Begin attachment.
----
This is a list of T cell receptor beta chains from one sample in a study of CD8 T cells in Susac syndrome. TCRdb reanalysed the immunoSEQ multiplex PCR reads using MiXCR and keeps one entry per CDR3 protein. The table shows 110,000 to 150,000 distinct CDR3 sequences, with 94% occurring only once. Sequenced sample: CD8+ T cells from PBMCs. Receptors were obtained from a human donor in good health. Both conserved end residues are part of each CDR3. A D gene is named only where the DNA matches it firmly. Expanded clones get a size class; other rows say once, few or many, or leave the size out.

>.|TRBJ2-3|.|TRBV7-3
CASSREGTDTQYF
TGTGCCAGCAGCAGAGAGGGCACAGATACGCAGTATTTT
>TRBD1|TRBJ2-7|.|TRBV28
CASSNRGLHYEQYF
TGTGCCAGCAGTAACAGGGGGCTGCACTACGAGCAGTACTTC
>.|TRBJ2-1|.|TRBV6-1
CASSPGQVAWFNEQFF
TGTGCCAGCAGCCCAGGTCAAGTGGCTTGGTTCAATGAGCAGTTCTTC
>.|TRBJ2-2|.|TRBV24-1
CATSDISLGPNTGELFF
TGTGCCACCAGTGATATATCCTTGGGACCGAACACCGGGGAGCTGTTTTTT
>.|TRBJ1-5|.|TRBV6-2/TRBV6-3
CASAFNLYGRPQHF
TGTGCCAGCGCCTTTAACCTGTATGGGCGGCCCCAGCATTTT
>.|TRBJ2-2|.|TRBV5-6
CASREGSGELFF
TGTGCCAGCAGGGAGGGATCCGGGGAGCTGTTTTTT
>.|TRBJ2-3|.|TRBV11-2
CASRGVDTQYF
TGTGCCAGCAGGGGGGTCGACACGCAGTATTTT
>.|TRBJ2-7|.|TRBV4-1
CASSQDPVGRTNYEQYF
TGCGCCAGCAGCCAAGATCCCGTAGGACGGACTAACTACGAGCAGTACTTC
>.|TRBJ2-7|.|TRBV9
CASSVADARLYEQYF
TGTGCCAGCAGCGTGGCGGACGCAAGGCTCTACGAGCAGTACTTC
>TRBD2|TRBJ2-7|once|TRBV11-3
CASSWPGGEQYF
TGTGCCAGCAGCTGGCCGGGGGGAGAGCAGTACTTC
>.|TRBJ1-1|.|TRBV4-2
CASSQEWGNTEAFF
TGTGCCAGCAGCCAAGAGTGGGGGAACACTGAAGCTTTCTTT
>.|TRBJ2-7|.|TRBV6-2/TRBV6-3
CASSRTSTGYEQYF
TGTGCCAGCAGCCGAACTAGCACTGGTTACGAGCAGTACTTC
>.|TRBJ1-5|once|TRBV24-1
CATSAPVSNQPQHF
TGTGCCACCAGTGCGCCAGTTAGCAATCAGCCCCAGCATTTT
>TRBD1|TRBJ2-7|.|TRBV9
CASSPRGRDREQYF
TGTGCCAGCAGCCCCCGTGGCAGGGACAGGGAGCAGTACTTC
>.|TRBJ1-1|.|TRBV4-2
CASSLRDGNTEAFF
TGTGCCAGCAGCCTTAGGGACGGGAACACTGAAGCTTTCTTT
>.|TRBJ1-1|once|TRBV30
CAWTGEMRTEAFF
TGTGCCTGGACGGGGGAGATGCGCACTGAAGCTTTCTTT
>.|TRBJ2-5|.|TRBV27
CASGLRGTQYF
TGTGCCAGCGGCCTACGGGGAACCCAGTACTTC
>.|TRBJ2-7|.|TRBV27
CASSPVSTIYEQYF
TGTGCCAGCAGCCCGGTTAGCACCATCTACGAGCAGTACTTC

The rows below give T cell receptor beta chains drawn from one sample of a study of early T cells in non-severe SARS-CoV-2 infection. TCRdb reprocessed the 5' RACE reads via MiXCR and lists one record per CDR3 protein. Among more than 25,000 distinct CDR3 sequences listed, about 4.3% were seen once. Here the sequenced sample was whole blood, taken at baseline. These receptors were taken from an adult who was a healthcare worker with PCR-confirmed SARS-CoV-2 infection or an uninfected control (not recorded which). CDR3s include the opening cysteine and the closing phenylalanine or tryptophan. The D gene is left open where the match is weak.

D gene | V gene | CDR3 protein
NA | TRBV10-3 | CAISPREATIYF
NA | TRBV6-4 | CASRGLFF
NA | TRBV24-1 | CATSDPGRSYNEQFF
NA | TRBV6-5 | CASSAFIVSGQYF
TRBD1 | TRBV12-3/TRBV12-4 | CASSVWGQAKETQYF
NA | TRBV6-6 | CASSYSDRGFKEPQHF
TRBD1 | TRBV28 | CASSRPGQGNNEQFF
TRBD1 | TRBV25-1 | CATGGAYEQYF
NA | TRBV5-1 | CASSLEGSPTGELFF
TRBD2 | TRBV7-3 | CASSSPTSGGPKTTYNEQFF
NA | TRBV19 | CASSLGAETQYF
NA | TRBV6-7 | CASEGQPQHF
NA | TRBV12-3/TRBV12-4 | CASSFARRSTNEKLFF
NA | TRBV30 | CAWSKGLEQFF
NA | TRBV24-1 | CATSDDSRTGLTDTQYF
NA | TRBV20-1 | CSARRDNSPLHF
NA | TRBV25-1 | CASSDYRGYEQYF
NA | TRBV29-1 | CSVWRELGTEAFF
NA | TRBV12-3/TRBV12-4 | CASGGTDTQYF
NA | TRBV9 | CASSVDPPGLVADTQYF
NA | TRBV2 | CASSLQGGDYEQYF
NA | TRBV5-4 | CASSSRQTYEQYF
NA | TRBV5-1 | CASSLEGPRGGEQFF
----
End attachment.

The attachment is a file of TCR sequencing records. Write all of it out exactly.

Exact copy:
This is a list of T cell receptor beta chains from one sample in a study of CD8 T cells in Susac syndrome. TCRdb reanalysed the immunoSEQ multiplex PCR reads using MiXCR and keeps one entry per CDR3 protein. The table shows 110,000 to 150,000 distinct CDR3 sequences, with 94% occurring only once. Sequenced sample: CD8+ T cells from PBMCs. Receptors were obtained from a human donor in good health. Both conserved end residues are part of each CDR3. A D gene is named only where the DNA matches it firmly. Expanded clones get a size class; other rows say once, few or many, or leave the size out.

>.|TRBJ2-3|.|TRBV7-3
CASSREGTDTQYF
TGTGCCAGCAGCAGAGAGGGCACAGATACGCAGTATTTT
>TRBD1|TRBJ2-7|.|TRBV28
CASSNRGLHYEQYF
TGTGCCAGCAGTAACAGGGGGCTGCACTACGAGCAGTACTTC
>.|TRBJ2-1|.|TRBV6-1
CASSPGQVAWFNEQFF
TGTGCCAGCAGCCCAGGTCAAGTGGCTTGGTTCAATGAGCAGTTCTTC
>.|TRBJ2-2|.|TRBV24-1
CATSDISLGPNTGELFF
TGTGCCACCAGTGATATATCCTTGGGACCGAACACCGGGGAGCTGTTTTTT
>.|TRBJ1-5|.|TRBV6-2/TRBV6-3
CASAFNLYGRPQHF
TGTGCCAGCGCCTTTAACCTGTATGGGCGGCCCCAGCATTTT
>.|TRBJ2-2|.|TRBV5-6
CASREGSGELFF
TGTGCCAGCAGGGAGGGATCCGGGGAGCTGTTTTTT
>.|TRBJ2-3|.|TRBV11-2
CASRGVDTQYF
TGTGCCAGCAGGGGGGTCGACACGCAGTATTTT
>.|TRBJ2-7|.|TRBV4-1
CASSQDPVGRTNYEQYF
TGCGCCAGCAGCCAAGATCCCGTAGGACGGACTAACTACGAGCAGTACTTC
>.|TRBJ2-7|.|TRBV9
CASSVADARLYEQYF
TGTGCCAGCAGCGTGGCGGACGCAAGGCTCTACGAGCAGTACTTC
>TRBD2|TRBJ2-7|once|TRBV11-3
CASSWPGGEQYF
TGTGCCAGCAGCTGGCCGGGGGGAGAGCAGTACTTC
>.|TRBJ1-1|.|TRBV4-2
CASSQEWGNTEAFF
TGTGCCAGCAGCCAAGAGTGGGGGAACACTGAAGCTTTCTTT
>.|TRBJ2-7|.|TRBV6-2/TRBV6-3
CASSRTSTGYEQYF
TGTGCCAGCAGCCGAACTAGCACTGGTTACGAGCAGTACTTC
>.|TRBJ1-5|once|TRBV24-1
CATSAPVSNQPQHF
TGTGCCACCAGTGCGCCAGTTAGCAATCAGCCCCAGCATTTT
>TRBD1|TRBJ2-7|.|TRBV9
CASSPRGRDREQYF
TGTGCCAGCAGCCCCCGTGGCAGGGACAGGGAGCAGTACTTC
>.|TRBJ1-1|.|TRBV4-2
CASSLRDGNTEAFF
TGTGCCAGCAGCCTTAGGGACGGGAACACTGAAGCTTTCTTT
>.|TRBJ1-1|once|TRBV30
CAWTGEMRTEAFF
TGTGCCTGGACGGGGGAGATGCGCACTGAAGCTTTCTTT
>.|TRBJ2-5|.|TRBV27
CASGLRGTQYF
TGTGCCAGCGGCCTACGGGGAACCCAGTACTTC
>.|TRBJ2-7|.|TRBV27
CASSPVSTIYEQYF
TGTGCCAGCAGCCCGGTTAGCACCATCTACGAGCAGTACTTC

The rows below give T cell receptor beta chains drawn from one sample of a study of early T cells in non-severe SARS-CoV-2 infection. TCRdb reprocessed the 5' RACE reads via MiXCR and lists one record per CDR3 protein. Among more than 25,000 distinct CDR3 sequences listed, about 4.3% were seen once. Here the sequenced sample was whole blood, taken at baseline. These receptors were taken from an adult who was a healthcare worker with PCR-confirmed SARS-CoV-2 infection or an uninfected control (not recorded which). CDR3s include the opening cysteine and the closing phenylalanine or tryptophan. The D gene is left open where the match is weak.

D gene | V gene | CDR3 protein
NA | TRBV10-3 | CAISPREATIYF
NA | TRBV6-4 | CASRGLFF
NA | TRBV24-1 | CATSDPGRSYNEQFF
NA | TRBV6-5 | CASSAFIVSGQYF
TRBD1 | TRBV12-3/TRBV12-4 | CASSVWGQAKETQYF
NA | TRBV6-6 | CASSYSDRGFKEPQHF
TRBD1 | TRBV28 | CASSRPGQGNNEQFF
TRBD1 | TRBV25-1 | CATGGAYEQYF
NA | TRBV5-1 | CASSLEGSPTGELFF
TRBD2 | TRBV7-3 | CASSSPTSGGPKTTYNEQFF
NA | TRBV19 | CASSLGAETQYF
NA | TRBV6-7 | CASEGQPQHF
NA | TRBV12-3/TRBV12-4 | CASSFARRSTNEKLFF
NA | TRBV30 | CAWSKGLEQFF
NA | TRBV24-1 | CATSDDSRTGLTDTQYF
NA | TRBV20-1 | CSARRDNSPLHF
NA | TRBV25-1 | CASSDYRGYEQYF
NA | TRBV29-1 | CSVWRELGTEAFF
NA | TRBV12-3/TRBV12-4 | CASGGTDTQYF
NA | TRBV9 | CASSVDPPGLVADTQYF
NA | TRBV2 | CASSLQGGDYEQYF
NA | TRBV5-4 | CASSSRQTYEQYF
NA | TRBV5-1 | CASSLEGPRGGEQFF